The trojan War ended with the Achaean’s (or greek’s ) victory. 

The Greeks tricked the Trojans. They made them know that they had won the war by sending all their ships into hiding. This made the Trojans believe they were gone. As a parting gift, the Greeks had left a wooden horse which the Trojans brought into their city. Inside of it there were lots of achaeans soldiers. Once in the city of Troy, the Greeks came off, slaughtered the Trojans and desecrated their temples. 

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Building of the Trojan Horse" by Giandomenico Tiepolo (1774).-

“Building of the Trojan Horse” by Giandomenico Tiepolo (1774).-

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Click above for further analisis and details on Tiepolo’s painting. Slideshare feature.

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The war lasted ten years and ended with the wooden horse episode and after the deaths of many heroes, including the Achaeans Achilles and Ajax, and the Trojans Hector and Paris.  

During this period of Agamemnon’s long absence, his wife Clytemnestra began a love affair with Aegisthus, her husband’s cousin. 

Upon Agamemnon’s return from Troy, he was murdered (according to the oldest surviving account, Homer´s “Odyssey”) by Aegisthus, the lover of his wife, Clytemnestra.

In some later versions Clytemnestra helps him or kills herself Agamemnon, like Aeschylus tells us in “The Oresteia”. 

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Aeschylus’s Oresteia: “A Tragedy in Three Plays”:

The best-known version of Agamemnon ‘s death and the following events related to the war of Troy is that of Aeschylus’s  “Oresteia”, a three -act drama of family fate, like the “Oedipus trilogy” by Sophocles. The term “Oresteia” originally probably referred to all four plays, but today is generally used to designate only the surviving trilogy.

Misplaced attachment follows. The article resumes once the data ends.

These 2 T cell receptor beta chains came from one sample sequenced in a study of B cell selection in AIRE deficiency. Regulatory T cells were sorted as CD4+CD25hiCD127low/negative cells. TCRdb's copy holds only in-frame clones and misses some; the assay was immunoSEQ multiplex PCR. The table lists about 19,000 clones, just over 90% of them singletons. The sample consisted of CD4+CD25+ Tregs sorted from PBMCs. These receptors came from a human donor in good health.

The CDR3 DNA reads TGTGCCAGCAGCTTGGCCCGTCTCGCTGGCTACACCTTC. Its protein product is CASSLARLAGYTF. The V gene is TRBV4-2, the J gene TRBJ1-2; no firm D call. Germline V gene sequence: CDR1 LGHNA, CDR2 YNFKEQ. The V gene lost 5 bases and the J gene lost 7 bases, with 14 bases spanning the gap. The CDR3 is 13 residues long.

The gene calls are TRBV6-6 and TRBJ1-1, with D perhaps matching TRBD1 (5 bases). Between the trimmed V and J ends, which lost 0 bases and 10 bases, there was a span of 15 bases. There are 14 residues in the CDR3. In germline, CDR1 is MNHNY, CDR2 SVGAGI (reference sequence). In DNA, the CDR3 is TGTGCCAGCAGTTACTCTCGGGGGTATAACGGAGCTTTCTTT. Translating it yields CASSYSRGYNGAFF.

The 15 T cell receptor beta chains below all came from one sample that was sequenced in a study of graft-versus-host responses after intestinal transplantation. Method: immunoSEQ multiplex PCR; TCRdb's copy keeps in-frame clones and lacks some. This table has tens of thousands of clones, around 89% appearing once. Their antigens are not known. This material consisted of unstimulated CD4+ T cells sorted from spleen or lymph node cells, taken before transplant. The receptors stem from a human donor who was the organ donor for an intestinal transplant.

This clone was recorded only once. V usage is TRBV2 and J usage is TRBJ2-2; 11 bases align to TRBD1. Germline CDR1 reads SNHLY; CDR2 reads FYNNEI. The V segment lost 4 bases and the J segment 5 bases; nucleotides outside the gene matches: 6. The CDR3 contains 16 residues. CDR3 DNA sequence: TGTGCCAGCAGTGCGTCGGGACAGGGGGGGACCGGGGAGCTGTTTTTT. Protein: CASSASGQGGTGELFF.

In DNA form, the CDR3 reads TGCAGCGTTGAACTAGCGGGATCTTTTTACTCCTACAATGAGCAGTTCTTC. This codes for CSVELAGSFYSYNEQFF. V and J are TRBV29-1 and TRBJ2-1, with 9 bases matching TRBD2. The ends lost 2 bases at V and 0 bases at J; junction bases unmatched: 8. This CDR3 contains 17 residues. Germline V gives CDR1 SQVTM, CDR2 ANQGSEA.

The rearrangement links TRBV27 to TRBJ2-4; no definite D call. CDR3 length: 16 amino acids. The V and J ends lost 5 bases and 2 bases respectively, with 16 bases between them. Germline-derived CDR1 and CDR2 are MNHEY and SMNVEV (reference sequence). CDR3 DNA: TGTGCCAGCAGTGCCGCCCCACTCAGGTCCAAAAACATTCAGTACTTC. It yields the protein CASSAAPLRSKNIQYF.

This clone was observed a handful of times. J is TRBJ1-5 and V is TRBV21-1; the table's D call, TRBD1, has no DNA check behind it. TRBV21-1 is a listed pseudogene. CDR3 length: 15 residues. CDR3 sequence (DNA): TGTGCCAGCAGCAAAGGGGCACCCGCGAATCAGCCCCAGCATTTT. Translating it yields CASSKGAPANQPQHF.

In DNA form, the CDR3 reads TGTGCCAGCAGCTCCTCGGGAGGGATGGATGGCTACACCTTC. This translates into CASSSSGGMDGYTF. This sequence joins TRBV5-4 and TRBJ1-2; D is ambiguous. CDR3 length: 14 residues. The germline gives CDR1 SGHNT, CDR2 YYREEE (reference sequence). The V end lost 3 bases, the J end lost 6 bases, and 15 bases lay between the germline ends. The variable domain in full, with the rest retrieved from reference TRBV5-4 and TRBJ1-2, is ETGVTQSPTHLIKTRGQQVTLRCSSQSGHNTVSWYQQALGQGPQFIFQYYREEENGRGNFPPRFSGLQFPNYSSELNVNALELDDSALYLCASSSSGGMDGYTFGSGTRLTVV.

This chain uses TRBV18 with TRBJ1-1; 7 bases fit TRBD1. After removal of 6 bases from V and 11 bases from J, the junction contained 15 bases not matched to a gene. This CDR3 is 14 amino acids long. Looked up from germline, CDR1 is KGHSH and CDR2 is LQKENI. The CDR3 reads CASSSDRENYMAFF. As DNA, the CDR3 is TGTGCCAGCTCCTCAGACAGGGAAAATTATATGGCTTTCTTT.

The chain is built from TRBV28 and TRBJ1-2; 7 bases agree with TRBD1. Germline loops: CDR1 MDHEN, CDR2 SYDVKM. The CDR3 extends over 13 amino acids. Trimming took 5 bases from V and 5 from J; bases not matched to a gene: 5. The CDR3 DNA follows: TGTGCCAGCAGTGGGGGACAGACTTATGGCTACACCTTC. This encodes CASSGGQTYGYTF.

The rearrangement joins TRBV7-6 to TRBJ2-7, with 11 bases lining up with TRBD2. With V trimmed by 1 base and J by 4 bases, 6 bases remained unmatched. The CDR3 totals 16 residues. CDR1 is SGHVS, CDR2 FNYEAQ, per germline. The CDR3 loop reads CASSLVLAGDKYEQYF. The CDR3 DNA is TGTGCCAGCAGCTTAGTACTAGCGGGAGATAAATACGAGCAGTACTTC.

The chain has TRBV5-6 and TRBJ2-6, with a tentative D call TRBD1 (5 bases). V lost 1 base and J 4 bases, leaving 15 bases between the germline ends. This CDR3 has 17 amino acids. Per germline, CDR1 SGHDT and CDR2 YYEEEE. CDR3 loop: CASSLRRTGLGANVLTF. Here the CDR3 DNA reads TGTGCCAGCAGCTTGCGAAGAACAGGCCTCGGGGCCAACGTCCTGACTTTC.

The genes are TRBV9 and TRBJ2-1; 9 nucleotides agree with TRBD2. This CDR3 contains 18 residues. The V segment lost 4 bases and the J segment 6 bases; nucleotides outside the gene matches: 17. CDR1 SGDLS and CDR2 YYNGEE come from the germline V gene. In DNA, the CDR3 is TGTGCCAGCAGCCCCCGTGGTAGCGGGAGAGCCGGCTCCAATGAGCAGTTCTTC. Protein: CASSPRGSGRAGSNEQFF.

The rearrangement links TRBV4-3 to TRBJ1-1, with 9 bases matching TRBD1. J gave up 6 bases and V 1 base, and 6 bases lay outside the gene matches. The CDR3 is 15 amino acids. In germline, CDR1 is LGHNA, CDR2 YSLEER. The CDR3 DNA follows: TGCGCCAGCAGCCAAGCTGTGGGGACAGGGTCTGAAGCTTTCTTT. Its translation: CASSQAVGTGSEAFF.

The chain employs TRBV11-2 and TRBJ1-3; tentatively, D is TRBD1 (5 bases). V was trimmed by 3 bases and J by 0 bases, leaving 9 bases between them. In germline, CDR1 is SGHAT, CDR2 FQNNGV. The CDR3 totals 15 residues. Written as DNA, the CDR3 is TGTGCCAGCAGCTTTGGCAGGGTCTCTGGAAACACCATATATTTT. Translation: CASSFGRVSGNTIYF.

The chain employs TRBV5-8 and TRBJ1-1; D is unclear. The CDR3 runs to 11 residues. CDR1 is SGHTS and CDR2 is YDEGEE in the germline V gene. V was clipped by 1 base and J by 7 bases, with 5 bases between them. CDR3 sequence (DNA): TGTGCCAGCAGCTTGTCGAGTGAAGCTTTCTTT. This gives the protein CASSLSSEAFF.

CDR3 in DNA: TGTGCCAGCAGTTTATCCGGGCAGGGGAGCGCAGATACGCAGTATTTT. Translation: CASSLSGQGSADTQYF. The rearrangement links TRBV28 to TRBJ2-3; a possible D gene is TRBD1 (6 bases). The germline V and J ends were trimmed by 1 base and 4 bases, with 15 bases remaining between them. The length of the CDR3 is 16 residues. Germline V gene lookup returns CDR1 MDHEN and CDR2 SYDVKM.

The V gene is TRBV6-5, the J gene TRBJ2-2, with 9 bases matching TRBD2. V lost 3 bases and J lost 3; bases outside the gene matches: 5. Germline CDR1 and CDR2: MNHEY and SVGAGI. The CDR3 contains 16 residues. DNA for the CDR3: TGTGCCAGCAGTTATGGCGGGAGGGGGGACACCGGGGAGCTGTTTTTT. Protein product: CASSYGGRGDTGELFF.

The parts of “The Oresteia” are: First: “Agamemnon”. Second: The Libation Bearers. Third and last play: “The Eumenides”.

In the first one, (“Agamemnon”) Clytemnestra herself  murders his husband Agamemnon.

In the second part (“The Libation Bearers”) Clytemnestra is murdered by his son Orestes.

In the  third and last play,”The Eumenides”, Orestes is judged by a jury composed of Athena and twelve Athenians. After being counted, the votes on each side are equal. Athena declares that tied juries will result in the defendant (Orestes) being acquitted as mercy should always take precedence over harshness.

For further details on this topic, check out this article: “Background and Images for the Oresteia“.

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Links Post:
http://www.stanford.edu/~plomio/history.html
http://en.wikipedia.org/wiki/Trojan_War
http://en.wikipedia.org/wiki/Agamemnon
http://en.wikipedia.org/wiki/Clytemnestra
https://www.greatbooks.org/resources/guides/drama/the-oresteia/
http://ancienthistory.about.com/od/poetsplaywrightswriters/a/oresteia.htm